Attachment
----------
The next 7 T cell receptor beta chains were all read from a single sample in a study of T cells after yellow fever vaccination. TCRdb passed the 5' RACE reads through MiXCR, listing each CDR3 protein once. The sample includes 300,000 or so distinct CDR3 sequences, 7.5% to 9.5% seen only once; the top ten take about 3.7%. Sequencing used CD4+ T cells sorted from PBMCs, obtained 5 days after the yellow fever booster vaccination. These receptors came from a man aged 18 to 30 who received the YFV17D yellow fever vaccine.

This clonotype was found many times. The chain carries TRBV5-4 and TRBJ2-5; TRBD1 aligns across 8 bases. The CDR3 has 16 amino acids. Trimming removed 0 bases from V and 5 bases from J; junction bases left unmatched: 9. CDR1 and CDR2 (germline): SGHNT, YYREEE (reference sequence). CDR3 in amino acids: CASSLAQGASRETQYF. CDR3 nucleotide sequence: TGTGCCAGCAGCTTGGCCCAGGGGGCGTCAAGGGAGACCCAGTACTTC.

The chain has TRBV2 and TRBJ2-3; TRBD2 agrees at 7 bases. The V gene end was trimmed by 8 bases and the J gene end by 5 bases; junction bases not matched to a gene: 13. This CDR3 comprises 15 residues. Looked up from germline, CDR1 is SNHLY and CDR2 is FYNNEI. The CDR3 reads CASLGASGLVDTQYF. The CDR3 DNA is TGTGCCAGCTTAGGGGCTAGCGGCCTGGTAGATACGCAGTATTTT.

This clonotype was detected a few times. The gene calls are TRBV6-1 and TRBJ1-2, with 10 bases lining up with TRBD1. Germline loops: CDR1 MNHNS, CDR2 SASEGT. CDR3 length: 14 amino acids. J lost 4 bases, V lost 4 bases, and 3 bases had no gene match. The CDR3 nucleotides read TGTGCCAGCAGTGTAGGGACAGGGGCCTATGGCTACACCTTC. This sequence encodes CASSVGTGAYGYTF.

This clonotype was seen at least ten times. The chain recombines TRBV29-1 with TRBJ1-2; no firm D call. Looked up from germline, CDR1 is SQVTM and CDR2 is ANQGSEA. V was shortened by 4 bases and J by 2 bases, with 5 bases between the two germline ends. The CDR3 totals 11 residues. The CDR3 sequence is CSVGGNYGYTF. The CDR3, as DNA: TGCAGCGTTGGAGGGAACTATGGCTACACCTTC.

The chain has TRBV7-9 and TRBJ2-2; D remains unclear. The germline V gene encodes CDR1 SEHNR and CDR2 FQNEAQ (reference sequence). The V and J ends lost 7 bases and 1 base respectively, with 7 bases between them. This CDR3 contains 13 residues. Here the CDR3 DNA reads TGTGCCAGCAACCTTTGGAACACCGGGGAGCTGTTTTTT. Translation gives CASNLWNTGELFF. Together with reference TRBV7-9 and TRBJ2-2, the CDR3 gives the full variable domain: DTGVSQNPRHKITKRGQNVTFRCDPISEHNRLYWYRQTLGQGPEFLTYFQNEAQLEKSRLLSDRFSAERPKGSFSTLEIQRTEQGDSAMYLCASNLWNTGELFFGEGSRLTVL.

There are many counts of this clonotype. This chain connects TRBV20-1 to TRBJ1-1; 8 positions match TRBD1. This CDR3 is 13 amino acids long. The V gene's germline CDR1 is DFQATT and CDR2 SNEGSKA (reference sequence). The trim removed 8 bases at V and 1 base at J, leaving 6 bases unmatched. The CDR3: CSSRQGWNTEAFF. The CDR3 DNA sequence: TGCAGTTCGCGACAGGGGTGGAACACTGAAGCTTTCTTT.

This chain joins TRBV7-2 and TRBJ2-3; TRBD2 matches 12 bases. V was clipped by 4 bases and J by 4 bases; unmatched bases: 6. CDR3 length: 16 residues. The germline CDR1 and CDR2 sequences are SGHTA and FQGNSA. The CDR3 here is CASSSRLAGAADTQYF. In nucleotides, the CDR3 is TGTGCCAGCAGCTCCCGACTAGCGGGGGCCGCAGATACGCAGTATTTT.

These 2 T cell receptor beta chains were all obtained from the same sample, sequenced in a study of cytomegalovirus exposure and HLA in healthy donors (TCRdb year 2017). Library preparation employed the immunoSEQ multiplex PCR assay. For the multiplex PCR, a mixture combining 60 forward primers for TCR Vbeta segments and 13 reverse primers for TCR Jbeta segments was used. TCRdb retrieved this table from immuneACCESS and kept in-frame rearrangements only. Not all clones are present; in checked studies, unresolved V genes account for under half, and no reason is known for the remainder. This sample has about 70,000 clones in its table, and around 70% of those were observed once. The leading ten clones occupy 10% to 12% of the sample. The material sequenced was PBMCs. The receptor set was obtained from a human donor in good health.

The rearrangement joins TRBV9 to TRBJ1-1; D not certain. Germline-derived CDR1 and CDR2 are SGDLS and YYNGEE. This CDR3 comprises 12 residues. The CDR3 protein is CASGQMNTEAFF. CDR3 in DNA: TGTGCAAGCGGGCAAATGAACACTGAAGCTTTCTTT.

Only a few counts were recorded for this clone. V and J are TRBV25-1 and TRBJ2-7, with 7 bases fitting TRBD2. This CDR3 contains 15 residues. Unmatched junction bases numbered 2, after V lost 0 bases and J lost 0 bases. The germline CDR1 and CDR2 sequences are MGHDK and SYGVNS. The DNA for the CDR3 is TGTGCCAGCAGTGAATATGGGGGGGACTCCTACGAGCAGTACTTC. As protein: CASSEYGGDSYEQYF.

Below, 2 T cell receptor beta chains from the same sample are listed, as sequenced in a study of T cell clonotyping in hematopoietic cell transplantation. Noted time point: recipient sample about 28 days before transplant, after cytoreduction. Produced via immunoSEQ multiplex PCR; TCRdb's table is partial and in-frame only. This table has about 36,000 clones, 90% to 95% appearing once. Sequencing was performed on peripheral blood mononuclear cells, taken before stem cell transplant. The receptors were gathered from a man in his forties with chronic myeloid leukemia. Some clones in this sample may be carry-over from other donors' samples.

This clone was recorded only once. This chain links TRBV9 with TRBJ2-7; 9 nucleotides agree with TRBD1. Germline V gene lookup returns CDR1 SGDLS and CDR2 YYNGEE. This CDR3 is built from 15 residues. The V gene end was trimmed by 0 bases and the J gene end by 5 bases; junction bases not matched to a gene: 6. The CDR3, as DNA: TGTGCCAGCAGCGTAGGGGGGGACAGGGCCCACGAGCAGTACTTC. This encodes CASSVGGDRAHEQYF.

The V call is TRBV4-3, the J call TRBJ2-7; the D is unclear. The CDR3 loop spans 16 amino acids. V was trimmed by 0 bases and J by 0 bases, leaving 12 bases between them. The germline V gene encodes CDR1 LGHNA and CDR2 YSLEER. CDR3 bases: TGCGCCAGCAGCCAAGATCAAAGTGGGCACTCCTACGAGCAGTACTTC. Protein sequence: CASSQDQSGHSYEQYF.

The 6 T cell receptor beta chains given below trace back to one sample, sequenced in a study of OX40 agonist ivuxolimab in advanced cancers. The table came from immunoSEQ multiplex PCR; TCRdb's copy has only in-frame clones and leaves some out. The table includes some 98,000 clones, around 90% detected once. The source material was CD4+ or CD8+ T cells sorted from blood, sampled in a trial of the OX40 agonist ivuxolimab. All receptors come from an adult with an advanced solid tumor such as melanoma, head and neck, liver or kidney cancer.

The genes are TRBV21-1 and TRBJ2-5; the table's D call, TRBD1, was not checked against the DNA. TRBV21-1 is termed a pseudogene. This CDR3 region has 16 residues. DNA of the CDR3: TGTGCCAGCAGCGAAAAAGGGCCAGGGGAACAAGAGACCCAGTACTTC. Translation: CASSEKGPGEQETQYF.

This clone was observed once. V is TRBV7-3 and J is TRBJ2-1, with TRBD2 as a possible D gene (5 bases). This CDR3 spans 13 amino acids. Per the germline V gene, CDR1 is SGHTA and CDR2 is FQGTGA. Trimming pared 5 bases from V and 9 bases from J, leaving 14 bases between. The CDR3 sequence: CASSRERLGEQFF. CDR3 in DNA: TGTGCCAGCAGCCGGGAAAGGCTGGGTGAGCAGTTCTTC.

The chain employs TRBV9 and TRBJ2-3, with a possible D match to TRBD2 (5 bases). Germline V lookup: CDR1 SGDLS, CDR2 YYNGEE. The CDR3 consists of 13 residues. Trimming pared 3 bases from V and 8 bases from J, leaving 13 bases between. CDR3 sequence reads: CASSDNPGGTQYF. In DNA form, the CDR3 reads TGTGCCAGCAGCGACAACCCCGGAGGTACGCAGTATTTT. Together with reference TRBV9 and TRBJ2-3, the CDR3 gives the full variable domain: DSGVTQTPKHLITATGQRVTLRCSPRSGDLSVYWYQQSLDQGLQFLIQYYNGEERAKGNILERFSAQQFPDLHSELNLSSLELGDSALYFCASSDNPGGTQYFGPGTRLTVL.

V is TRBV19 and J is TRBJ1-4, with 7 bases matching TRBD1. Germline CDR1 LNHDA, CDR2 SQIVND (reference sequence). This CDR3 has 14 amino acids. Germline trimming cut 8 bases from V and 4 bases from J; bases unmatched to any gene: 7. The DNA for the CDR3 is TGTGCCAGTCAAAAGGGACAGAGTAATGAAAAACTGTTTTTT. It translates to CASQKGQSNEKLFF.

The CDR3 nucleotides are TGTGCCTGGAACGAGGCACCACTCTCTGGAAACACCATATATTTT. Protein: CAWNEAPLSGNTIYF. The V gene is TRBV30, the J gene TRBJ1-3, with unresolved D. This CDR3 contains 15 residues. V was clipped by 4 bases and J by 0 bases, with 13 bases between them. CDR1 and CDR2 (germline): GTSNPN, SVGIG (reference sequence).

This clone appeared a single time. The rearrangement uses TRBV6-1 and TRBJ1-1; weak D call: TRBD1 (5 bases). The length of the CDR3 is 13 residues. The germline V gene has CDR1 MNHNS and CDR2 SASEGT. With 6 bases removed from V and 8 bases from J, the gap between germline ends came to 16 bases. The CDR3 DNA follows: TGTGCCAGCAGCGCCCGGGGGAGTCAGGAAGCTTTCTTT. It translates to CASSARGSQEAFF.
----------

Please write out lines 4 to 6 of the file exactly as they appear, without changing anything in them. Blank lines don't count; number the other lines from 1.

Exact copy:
This clonotype was detected a few times. The gene calls are TRBV6-1 and TRBJ1-2, with 10 bases lining up with TRBD1. Germline loops: CDR1 MNHNS, CDR2 SASEGT. CDR3 length: 14 amino acids. J lost 4 bases, V lost 4 bases, and 3 bases had no gene match. The CDR3 nucleotides read TGTGCCAGCAGTGTAGGGACAGGGGCCTATGGCTACACCTTC. This sequence encodes CASSVGTGAYGYTF.

This clonotype was seen at least ten times. The chain recombines TRBV29-1 with TRBJ1-2; no firm D call. Looked up from germline, CDR1 is SQVTM and CDR2 is ANQGSEA. V was shortened by 4 bases and J by 2 bases, with 5 bases between the two germline ends. The CDR3 totals 11 residues. The CDR3 sequence is CSVGGNYGYTF. The CDR3, as DNA: TGCAGCGTTGGAGGGAACTATGGCTACACCTTC.

The chain has TRBV7-9 and TRBJ2-2; D remains unclear. The germline V gene encodes CDR1 SEHNR and CDR2 FQNEAQ (reference sequence). The V and J ends lost 7 bases and 1 base respectively, with 7 bases between them. This CDR3 contains 13 residues. Here the CDR3 DNA reads TGTGCCAGCAACCTTTGGAACACCGGGGAGCTGTTTTTT. Translation gives CASNLWNTGELFF. Together with reference TRBV7-9 and TRBJ2-2, the CDR3 gives the full variable domain: DTGVSQNPRHKITKRGQNVTFRCDPISEHNRLYWYRQTLGQGPEFLTYFQNEAQLEKSRLLSDRFSAERPKGSFSTLEIQRTEQGDSAMYLCASNLWNTGELFFGEGSRLTVL.